‘Nothing ruled in or out’ for future of Worthing gardens near seafront

Nothing has been ‘ruled in or ruled out’ when it comes to the future of well-loved Worthing seafront gardens, according to the borough council’s leader.

DM21110568a.jpg. Worthing residents fighting to save Worthing seafront shelter from conversion. Photo by Derek Martin Photography and Art. SUS-211113-173236008
DM21110568a.jpg. Worthing residents fighting to save Worthing seafront shelter from conversion. Photo by Derek Martin Photography and Art. SUS-211113-173236008

The ornamental Denton Gardens lies to the east of the pier and south of Brighton Road and features a seafront shelter.

It was gifted to the town in 1922 by former mayor James Gurney Denton.

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Campaigners are currently fighting against plans to convert the site for commercial uses.

This follows Worthing Borough Council’s promotion of the site for use as an adventure golf course and café.

Representatives from the Friends of Denton Gardens and the Worthing Society were at the full council meeting on Tuesday (December 14) to ask what future plans hold for the gardens.

Annie Waran, from the Friends of Denton Gardens, said: “As we approach the centenary of alderman Denton’s gift to the people of Worthing, it is time to listen to the 1,200 petitioners, the recently constituted Friends of Denton Gardens group, the Worthing Society, Central ward councillors and our local MPs, all of who urge that the unique walled Denton Gardens and the shelter be protected, and their historic character maintained.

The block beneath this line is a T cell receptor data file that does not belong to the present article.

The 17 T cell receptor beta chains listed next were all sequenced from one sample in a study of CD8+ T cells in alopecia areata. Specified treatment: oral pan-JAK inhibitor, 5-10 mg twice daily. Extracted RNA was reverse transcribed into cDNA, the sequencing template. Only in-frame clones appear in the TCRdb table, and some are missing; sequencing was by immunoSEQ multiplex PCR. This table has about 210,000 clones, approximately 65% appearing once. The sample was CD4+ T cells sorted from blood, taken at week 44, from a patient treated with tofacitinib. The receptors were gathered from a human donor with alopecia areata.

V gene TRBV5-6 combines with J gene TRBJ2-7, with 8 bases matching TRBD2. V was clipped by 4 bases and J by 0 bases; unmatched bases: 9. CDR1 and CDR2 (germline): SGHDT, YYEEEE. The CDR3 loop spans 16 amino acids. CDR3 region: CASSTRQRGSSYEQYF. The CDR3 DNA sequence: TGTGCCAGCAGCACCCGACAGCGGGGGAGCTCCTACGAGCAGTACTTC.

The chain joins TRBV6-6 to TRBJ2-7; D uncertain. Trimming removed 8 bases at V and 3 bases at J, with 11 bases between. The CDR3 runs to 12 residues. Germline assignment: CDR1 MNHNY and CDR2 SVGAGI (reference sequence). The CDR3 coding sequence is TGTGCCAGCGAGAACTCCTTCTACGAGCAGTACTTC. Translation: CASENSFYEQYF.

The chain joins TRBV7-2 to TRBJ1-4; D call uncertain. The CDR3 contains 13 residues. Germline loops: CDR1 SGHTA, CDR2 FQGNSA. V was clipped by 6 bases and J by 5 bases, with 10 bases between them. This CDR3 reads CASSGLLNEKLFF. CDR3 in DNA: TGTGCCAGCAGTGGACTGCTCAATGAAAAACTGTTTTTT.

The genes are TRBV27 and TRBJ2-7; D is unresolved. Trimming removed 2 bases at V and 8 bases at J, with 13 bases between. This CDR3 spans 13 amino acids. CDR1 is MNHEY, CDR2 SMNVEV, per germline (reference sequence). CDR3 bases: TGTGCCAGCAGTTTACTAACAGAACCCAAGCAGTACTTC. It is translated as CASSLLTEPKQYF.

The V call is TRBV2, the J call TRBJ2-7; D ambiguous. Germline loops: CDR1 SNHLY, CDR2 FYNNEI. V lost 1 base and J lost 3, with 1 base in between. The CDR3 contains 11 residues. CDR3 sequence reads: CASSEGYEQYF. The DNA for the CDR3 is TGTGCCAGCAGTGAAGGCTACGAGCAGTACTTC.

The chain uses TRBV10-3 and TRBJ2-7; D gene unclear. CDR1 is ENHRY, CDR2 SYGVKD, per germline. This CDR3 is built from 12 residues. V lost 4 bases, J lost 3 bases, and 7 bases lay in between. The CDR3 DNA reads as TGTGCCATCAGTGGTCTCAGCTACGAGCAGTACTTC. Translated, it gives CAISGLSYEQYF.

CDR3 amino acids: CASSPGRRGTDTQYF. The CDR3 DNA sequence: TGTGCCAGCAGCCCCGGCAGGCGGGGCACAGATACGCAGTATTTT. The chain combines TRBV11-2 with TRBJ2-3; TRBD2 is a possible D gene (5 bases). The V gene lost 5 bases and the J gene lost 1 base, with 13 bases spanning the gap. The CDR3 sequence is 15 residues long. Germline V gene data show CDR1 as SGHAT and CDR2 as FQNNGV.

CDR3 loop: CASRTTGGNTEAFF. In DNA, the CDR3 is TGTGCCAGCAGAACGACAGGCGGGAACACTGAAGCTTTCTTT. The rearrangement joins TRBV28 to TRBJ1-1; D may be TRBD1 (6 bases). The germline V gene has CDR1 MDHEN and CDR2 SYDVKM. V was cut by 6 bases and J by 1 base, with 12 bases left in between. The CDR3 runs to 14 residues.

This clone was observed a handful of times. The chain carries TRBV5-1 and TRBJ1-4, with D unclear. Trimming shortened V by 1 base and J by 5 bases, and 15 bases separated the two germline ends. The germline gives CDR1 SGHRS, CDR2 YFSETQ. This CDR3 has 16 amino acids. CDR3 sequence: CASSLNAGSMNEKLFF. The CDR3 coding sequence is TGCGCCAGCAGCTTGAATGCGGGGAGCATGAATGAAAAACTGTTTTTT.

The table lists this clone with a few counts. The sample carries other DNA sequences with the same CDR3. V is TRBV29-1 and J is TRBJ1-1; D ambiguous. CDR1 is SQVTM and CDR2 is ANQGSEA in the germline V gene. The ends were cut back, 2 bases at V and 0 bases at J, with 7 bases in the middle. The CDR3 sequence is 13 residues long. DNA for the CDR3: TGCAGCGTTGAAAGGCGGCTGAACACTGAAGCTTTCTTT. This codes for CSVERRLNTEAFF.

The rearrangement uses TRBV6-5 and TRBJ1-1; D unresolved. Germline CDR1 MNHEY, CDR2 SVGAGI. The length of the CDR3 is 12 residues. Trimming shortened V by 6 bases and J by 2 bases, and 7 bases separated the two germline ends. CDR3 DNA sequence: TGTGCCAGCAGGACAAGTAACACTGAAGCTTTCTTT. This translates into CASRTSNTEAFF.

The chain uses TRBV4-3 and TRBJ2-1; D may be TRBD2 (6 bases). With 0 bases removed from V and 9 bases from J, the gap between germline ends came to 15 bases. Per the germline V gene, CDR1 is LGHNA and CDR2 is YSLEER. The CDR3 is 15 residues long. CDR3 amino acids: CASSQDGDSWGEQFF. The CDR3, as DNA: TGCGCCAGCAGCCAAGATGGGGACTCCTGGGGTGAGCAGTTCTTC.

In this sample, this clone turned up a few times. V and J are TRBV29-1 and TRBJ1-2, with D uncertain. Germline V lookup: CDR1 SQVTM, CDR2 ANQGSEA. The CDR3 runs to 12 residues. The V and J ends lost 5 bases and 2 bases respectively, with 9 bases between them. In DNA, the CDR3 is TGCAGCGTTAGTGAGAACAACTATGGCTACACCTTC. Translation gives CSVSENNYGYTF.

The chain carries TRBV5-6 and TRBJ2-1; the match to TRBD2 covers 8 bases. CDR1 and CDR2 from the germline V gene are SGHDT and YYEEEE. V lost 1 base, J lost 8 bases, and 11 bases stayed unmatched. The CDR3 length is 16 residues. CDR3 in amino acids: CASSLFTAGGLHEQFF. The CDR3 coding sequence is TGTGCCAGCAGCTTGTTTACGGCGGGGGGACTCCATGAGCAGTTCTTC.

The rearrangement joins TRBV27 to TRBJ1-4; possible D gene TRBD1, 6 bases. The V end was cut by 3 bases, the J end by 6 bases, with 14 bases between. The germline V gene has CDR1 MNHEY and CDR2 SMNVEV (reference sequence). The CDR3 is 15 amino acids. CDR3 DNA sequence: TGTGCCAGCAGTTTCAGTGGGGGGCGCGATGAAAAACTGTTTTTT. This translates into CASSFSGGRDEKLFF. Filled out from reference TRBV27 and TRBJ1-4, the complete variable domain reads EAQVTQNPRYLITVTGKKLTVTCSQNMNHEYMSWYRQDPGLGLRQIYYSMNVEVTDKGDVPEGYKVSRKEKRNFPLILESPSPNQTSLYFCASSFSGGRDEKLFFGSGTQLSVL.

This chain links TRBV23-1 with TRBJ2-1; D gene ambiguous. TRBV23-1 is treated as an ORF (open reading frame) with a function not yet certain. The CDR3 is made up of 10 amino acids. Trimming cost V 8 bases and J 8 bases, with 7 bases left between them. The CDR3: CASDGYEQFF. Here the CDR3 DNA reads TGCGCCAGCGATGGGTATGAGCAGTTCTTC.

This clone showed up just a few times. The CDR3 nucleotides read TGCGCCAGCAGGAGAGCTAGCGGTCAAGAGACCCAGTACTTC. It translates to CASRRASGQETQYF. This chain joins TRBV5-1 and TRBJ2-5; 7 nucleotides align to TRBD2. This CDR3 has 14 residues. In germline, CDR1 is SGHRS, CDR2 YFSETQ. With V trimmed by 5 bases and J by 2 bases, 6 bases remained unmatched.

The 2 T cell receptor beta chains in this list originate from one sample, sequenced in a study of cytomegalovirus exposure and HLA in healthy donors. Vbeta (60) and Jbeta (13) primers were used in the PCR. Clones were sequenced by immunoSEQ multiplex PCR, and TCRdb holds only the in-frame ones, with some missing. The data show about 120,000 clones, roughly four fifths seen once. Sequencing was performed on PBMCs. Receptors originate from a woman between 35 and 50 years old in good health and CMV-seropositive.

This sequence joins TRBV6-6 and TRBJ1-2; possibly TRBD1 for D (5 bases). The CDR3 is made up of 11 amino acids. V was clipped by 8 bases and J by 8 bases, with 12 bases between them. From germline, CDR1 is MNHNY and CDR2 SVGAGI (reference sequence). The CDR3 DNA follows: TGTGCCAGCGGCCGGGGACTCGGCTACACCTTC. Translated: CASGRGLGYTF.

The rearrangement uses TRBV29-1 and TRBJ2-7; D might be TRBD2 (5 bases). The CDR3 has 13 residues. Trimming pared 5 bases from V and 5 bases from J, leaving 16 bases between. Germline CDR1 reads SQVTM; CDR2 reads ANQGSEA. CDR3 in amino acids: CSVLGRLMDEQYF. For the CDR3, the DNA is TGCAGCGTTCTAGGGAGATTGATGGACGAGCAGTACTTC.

“Will [the council] now assure us that the unwelcome attempt to further extend the commercialisation of the gardens and shelter be dropped?” 

The Worthing Society’s Susan Belton added: “Our heritage assets are an irreplaceable resource.

“The current offer of a lease to allow increased commercialisation of the gardens with the associated significant alterations should be immediately withdrawn.”

Council leader Kevin Jenkins (Con, Gaisford) replied: “We’re fully committed to retaining and celebrating the town’s heritage but we’re also aware of the need for the town to move forward and to evolve to ensure that Worthing becomes economically able to compete.

“It was also very interesting to read of the other voices that were expressing an interest in seeing an improved facility in that area, and as a council we have a duty to listen to all voices – nothing is ruled in and nothing is ruled out.”

Ms Belton asked if the gardens could be ‘naturally enhanced’ with a ‘limited golf experience’.

“This seaside garden in the 1930s was a unique area with many significant historic plants and it could again be so,” she said.

But Mr Jenkins pointed out that a part of the gardens is already a mini golf course and said that proposals were simply ‘expressions of interest’ at this stage.

It is understood that expressions of interest have been made to develop an adventure golf course and to convert the shelter into a café and the council leader promised a public consultation in due course. 

Ms Belton said she ‘looked forward to a full consultation process’.